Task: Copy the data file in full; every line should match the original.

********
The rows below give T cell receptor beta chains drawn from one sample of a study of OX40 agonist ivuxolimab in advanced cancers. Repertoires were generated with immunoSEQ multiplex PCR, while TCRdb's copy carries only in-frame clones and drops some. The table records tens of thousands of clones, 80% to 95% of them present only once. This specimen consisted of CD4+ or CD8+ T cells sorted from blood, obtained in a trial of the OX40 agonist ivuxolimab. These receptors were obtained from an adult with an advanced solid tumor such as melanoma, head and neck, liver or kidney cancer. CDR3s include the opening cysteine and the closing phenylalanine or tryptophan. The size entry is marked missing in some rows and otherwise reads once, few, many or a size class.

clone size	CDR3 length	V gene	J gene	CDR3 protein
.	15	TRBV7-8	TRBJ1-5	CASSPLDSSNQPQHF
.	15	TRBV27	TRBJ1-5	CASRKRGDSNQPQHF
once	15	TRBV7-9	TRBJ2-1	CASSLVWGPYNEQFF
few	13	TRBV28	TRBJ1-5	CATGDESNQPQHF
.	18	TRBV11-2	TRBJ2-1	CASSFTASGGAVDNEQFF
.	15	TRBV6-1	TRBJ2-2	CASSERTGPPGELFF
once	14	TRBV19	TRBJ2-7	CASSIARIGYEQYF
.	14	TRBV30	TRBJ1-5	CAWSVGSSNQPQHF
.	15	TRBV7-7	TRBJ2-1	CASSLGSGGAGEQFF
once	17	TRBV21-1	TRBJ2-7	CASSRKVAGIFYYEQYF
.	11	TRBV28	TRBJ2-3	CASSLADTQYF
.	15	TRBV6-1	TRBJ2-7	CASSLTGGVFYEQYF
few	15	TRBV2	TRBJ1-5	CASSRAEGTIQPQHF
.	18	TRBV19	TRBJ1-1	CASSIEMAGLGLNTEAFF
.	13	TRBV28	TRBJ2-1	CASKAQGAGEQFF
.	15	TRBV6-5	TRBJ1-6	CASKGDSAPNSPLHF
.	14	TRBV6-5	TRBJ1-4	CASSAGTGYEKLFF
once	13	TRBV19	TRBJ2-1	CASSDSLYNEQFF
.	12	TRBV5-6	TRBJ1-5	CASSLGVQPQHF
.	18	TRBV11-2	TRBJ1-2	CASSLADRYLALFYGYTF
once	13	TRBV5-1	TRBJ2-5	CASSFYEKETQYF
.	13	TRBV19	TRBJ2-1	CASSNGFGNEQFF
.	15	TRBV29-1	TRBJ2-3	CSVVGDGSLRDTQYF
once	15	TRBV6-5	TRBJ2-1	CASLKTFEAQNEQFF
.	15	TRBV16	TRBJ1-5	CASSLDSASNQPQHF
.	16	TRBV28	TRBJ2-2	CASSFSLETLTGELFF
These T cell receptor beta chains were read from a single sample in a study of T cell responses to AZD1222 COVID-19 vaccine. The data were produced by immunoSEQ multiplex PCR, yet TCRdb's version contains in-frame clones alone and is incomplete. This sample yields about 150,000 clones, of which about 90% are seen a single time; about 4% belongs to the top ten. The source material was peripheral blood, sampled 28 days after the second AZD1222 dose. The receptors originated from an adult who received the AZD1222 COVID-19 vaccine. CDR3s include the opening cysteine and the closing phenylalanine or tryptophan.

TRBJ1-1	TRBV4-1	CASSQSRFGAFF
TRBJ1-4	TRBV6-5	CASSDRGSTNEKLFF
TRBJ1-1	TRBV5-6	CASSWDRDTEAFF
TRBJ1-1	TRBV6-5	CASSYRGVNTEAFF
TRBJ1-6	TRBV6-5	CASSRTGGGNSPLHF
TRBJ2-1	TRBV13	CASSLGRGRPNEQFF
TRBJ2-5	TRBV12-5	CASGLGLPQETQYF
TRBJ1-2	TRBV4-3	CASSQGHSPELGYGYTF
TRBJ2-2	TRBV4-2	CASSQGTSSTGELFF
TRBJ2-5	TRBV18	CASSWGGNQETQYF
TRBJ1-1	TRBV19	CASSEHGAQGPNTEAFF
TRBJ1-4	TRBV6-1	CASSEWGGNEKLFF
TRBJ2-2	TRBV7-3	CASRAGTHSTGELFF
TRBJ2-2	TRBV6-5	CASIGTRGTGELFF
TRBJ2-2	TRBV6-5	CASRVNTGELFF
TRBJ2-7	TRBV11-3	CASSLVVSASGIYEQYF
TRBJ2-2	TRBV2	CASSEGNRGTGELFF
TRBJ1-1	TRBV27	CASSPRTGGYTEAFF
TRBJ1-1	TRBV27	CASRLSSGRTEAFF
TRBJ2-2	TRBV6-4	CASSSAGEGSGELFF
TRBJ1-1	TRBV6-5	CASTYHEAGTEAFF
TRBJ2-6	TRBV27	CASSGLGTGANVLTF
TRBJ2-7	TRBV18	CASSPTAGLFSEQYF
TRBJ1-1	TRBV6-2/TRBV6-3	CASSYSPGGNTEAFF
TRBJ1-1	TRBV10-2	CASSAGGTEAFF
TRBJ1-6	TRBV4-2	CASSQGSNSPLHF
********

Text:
The rows below give T cell receptor beta chains drawn from one sample of a study of OX40 agonist ivuxolimab in advanced cancers. Repertoires were generated with immunoSEQ multiplex PCR, while TCRdb's copy carries only in-frame clones and drops some. The table records tens of thousands of clones, 80% to 95% of them present only once. This specimen consisted of CD4+ or CD8+ T cells sorted from blood, obtained in a trial of the OX40 agonist ivuxolimab. These receptors were obtained from an adult with an advanced solid tumor such as melanoma, head and neck, liver or kidney cancer. CDR3s include the opening cysteine and the closing phenylalanine or tryptophan. The size entry is marked missing in some rows and otherwise reads once, few, many or a size class.

clone size	CDR3 length	V gene	J gene	CDR3 protein
.	15	TRBV7-8	TRBJ1-5	CASSPLDSSNQPQHF
.	15	TRBV27	TRBJ1-5	CASRKRGDSNQPQHF
once	15	TRBV7-9	TRBJ2-1	CASSLVWGPYNEQFF
few	13	TRBV28	TRBJ1-5	CATGDESNQPQHF
.	18	TRBV11-2	TRBJ2-1	CASSFTASGGAVDNEQFF
.	15	TRBV6-1	TRBJ2-2	CASSERTGPPGELFF
once	14	TRBV19	TRBJ2-7	CASSIARIGYEQYF
.	14	TRBV30	TRBJ1-5	CAWSVGSSNQPQHF
.	15	TRBV7-7	TRBJ2-1	CASSLGSGGAGEQFF
once	17	TRBV21-1	TRBJ2-7	CASSRKVAGIFYYEQYF
.	11	TRBV28	TRBJ2-3	CASSLADTQYF
.	15	TRBV6-1	TRBJ2-7	CASSLTGGVFYEQYF
few	15	TRBV2	TRBJ1-5	CASSRAEGTIQPQHF
.	18	TRBV19	TRBJ1-1	CASSIEMAGLGLNTEAFF
.	13	TRBV28	TRBJ2-1	CASKAQGAGEQFF
.	15	TRBV6-5	TRBJ1-6	CASKGDSAPNSPLHF
.	14	TRBV6-5	TRBJ1-4	CASSAGTGYEKLFF
once	13	TRBV19	TRBJ2-1	CASSDSLYNEQFF
.	12	TRBV5-6	TRBJ1-5	CASSLGVQPQHF
.	18	TRBV11-2	TRBJ1-2	CASSLADRYLALFYGYTF
once	13	TRBV5-1	TRBJ2-5	CASSFYEKETQYF
.	13	TRBV19	TRBJ2-1	CASSNGFGNEQFF
.	15	TRBV29-1	TRBJ2-3	CSVVGDGSLRDTQYF
once	15	TRBV6-5	TRBJ2-1	CASLKTFEAQNEQFF
.	15	TRBV16	TRBJ1-5	CASSLDSASNQPQHF
.	16	TRBV28	TRBJ2-2	CASSFSLETLTGELFF
These T cell receptor beta chains were read from a single sample in a study of T cell responses to AZD1222 COVID-19 vaccine. The data were produced by immunoSEQ multiplex PCR, yet TCRdb's version contains in-frame clones alone and is incomplete. This sample yields about 150,000 clones, of which about 90% are seen a single time; about 4% belongs to the top ten. The source material was peripheral blood, sampled 28 days after the second AZD1222 dose. The receptors originated from an adult who received the AZD1222 COVID-19 vaccine. CDR3s include the opening cysteine and the closing phenylalanine or tryptophan.

TRBJ1-1	TRBV4-1	CASSQSRFGAFF
TRBJ1-4	TRBV6-5	CASSDRGSTNEKLFF
TRBJ1-1	TRBV5-6	CASSWDRDTEAFF
TRBJ1-1	TRBV6-5	CASSYRGVNTEAFF
TRBJ1-6	TRBV6-5	CASSRTGGGNSPLHF
TRBJ2-1	TRBV13	CASSLGRGRPNEQFF
TRBJ2-5	TRBV12-5	CASGLGLPQETQYF
TRBJ1-2	TRBV4-3	CASSQGHSPELGYGYTF
TRBJ2-2	TRBV4-2	CASSQGTSSTGELFF
TRBJ2-5	TRBV18	CASSWGGNQETQYF
TRBJ1-1	TRBV19	CASSEHGAQGPNTEAFF
TRBJ1-4	TRBV6-1	CASSEWGGNEKLFF
TRBJ2-2	TRBV7-3	CASRAGTHSTGELFF
TRBJ2-2	TRBV6-5	CASIGTRGTGELFF
TRBJ2-2	TRBV6-5	CASRVNTGELFF
TRBJ2-7	TRBV11-3	CASSLVVSASGIYEQYF
TRBJ2-2	TRBV2	CASSEGNRGTGELFF
TRBJ1-1	TRBV27	CASSPRTGGYTEAFF
TRBJ1-1	TRBV27	CASRLSSGRTEAFF
TRBJ2-2	TRBV6-4	CASSSAGEGSGELFF
TRBJ1-1	TRBV6-5	CASTYHEAGTEAFF
TRBJ2-6	TRBV27	CASSGLGTGANVLTF
TRBJ2-7	TRBV18	CASSPTAGLFSEQYF
TRBJ1-1	TRBV6-2/TRBV6-3	CASSYSPGGNTEAFF
TRBJ1-1	TRBV10-2	CASSAGGTEAFF
TRBJ1-6	TRBV4-2	CASSQGSNSPLHF